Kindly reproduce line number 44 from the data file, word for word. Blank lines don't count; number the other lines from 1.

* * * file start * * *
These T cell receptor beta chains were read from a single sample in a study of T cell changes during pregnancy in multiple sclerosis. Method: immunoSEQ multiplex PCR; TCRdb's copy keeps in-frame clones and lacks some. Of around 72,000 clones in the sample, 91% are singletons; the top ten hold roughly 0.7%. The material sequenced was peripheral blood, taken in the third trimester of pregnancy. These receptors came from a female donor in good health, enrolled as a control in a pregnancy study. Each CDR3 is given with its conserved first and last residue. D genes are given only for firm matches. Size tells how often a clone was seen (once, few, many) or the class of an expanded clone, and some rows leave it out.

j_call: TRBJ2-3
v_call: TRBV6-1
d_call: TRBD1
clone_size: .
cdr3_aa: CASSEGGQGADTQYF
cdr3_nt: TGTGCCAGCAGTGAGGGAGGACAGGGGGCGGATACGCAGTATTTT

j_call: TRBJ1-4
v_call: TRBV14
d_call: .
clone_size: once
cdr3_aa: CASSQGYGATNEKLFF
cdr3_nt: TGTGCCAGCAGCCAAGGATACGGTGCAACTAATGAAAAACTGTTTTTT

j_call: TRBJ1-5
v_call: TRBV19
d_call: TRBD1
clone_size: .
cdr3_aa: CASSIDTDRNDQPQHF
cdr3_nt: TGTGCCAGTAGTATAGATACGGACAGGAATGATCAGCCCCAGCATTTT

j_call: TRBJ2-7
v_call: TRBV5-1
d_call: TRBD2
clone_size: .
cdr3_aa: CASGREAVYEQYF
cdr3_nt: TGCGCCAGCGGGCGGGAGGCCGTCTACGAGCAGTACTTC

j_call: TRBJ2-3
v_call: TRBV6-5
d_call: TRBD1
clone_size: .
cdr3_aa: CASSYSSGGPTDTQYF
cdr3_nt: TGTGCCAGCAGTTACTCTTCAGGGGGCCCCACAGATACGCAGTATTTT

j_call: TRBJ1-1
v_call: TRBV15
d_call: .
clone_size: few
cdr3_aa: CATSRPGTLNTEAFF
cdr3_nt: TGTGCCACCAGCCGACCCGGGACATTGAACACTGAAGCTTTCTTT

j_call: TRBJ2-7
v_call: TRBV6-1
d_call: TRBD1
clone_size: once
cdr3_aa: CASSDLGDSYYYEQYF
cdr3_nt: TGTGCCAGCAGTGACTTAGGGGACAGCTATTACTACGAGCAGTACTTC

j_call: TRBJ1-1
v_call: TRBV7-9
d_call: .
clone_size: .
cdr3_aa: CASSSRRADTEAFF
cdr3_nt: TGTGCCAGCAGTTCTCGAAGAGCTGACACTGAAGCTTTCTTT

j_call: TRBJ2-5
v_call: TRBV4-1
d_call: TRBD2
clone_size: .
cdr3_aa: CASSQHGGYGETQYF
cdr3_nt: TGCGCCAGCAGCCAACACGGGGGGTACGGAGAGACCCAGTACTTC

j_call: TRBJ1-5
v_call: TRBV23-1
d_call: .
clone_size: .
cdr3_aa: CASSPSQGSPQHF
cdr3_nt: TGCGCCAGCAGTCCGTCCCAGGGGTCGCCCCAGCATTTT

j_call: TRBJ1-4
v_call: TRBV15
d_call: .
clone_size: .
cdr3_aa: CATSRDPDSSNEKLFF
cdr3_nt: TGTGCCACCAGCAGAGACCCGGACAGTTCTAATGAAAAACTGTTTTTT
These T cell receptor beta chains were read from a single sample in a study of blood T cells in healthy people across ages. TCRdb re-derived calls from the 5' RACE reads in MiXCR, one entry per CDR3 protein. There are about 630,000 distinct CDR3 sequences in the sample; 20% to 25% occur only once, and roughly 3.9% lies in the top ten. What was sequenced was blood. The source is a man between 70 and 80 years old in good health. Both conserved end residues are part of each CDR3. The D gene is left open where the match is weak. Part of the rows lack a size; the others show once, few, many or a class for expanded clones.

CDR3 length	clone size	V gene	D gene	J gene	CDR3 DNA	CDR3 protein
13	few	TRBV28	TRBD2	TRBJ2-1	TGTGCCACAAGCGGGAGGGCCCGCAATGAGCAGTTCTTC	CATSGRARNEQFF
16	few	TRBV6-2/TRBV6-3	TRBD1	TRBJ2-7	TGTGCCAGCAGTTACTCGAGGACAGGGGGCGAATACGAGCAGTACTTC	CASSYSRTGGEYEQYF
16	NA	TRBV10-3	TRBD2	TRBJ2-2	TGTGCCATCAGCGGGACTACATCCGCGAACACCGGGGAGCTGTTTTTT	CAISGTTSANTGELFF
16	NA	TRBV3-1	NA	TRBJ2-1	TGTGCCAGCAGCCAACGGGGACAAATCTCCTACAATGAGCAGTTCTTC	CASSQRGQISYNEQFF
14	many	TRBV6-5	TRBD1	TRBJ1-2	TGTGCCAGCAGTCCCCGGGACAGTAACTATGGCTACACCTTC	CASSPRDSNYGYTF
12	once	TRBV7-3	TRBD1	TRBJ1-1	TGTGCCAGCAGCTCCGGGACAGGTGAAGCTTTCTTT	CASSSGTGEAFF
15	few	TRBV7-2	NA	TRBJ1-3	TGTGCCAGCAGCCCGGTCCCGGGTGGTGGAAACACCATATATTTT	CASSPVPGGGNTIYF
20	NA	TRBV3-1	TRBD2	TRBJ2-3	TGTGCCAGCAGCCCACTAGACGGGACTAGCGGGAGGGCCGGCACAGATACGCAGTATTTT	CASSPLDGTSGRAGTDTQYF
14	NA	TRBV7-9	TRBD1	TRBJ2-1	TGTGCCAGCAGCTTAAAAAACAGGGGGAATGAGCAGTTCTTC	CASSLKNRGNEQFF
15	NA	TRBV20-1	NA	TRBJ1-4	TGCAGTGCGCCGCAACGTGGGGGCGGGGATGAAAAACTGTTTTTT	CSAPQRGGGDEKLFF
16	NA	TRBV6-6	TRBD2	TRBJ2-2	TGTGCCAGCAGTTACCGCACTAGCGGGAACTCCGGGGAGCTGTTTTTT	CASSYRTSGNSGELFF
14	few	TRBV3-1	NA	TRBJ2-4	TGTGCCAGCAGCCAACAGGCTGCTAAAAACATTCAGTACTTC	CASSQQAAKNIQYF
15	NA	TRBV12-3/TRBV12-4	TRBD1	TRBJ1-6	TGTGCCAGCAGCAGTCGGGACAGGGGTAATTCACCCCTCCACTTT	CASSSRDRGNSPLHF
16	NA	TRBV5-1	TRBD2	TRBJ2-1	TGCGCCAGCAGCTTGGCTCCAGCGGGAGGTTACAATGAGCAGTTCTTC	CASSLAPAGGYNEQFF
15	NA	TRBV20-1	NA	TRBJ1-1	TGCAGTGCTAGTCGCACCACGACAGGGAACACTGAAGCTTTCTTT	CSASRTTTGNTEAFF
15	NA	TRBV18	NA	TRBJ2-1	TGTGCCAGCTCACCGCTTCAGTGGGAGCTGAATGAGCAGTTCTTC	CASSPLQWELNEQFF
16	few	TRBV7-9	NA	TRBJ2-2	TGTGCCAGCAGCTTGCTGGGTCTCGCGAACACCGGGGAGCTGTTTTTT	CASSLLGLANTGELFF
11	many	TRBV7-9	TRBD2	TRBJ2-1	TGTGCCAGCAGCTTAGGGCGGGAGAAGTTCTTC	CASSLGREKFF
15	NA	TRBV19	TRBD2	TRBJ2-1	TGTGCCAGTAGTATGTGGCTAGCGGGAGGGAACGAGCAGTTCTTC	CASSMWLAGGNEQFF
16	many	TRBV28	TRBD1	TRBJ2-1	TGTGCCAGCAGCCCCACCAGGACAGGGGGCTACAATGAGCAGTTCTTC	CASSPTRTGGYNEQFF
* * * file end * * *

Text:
j_call: TRBJ1-1